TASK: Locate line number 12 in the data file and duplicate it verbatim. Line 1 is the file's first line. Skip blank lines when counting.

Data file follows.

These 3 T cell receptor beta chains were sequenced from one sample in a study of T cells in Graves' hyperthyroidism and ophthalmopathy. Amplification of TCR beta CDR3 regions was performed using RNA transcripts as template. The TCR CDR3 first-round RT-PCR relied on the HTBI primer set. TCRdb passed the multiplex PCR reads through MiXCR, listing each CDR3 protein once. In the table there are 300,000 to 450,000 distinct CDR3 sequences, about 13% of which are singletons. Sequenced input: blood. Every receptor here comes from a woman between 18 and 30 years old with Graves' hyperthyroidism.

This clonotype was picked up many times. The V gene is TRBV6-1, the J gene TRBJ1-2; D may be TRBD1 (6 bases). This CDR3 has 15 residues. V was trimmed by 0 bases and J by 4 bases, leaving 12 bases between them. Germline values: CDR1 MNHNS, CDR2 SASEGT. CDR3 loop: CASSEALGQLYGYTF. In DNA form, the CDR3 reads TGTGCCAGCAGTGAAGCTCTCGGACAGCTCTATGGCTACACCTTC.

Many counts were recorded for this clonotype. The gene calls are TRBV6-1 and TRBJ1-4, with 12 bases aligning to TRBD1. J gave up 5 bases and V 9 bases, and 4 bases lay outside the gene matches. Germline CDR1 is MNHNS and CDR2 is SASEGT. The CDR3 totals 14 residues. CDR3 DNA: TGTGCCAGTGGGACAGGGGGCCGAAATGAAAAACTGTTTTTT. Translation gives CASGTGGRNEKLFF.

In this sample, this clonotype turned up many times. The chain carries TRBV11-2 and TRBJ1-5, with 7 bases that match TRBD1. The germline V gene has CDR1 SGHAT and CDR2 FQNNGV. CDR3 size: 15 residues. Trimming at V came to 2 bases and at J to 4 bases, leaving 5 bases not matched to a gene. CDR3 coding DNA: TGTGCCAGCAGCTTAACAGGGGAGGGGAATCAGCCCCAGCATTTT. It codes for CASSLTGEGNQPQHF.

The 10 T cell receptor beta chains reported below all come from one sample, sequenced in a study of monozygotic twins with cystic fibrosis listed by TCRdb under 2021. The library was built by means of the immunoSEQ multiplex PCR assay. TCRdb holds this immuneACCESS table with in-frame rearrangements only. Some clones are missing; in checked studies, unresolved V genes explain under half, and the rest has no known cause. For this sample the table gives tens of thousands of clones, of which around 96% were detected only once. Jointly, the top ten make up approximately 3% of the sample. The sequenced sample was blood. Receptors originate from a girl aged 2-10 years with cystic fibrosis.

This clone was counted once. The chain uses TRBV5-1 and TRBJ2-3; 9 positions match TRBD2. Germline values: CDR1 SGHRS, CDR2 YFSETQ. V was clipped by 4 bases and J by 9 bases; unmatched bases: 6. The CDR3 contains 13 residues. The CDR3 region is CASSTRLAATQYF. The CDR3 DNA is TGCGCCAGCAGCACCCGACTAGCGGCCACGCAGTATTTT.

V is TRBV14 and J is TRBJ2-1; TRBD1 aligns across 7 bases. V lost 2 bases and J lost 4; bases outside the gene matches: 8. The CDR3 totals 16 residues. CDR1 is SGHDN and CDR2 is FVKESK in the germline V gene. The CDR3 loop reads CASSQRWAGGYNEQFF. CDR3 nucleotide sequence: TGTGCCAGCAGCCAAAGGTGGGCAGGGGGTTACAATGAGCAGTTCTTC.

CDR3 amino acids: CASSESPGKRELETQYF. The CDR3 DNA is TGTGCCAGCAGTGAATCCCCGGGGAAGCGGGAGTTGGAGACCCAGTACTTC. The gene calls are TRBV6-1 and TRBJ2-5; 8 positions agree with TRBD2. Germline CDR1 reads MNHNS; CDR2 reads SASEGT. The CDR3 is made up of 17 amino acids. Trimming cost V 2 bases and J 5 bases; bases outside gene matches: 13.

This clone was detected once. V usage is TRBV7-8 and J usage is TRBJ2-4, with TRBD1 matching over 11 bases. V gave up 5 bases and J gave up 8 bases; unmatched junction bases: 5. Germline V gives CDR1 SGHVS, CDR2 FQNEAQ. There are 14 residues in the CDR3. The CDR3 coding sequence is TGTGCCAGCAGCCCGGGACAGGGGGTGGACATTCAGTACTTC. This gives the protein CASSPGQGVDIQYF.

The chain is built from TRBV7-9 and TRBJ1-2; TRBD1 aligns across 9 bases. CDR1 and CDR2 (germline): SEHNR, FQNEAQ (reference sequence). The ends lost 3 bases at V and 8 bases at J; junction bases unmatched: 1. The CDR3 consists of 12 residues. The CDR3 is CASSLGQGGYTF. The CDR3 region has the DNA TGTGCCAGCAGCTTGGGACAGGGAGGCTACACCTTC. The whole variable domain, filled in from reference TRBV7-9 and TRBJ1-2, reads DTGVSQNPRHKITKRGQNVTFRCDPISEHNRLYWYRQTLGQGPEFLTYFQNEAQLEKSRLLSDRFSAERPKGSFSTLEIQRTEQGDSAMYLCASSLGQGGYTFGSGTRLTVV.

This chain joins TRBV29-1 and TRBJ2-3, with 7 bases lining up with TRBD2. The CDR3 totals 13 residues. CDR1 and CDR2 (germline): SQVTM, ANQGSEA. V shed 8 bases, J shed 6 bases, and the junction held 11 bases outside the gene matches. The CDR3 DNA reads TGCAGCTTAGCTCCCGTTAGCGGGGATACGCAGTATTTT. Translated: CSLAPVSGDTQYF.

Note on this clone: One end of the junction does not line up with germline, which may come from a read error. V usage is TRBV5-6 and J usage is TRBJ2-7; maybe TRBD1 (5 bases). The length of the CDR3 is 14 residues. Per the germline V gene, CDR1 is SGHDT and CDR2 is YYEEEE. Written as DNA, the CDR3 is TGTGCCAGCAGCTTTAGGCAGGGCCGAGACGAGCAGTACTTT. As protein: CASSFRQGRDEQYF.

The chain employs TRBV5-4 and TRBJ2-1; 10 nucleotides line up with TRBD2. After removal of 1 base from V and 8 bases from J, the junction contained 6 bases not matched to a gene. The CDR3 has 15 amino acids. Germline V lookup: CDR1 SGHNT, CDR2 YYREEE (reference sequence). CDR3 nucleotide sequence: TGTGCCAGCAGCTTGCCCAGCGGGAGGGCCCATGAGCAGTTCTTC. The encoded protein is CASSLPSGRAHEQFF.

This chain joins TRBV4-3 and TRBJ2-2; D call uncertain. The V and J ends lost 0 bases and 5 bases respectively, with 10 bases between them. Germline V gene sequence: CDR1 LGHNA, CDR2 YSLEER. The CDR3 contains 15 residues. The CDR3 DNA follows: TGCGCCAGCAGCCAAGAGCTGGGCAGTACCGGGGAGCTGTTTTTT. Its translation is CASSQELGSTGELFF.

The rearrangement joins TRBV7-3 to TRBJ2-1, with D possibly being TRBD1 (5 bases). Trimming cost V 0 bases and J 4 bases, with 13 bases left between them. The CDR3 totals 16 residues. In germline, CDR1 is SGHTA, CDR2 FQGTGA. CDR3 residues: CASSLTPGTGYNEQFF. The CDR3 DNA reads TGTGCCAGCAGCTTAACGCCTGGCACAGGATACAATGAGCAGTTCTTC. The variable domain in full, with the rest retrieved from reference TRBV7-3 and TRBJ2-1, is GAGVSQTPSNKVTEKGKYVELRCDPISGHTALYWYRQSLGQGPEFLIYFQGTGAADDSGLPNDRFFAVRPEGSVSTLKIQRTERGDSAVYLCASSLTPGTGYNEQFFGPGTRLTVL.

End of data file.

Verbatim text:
Note on this clone: One end of the junction does not line up with germline, which may come from a read error. V usage is TRBV5-6 and J usage is TRBJ2-7; maybe TRBD1 (5 bases). The length of the CDR3 is 14 residues. Per the germline V gene, CDR1 is SGHDT and CDR2 is YYEEEE. Written as DNA, the CDR3 is TGTGCCAGCAGCTTTAGGCAGGGCCGAGACGAGCAGTACTTT. As protein: CASSFRQGRDEQYF.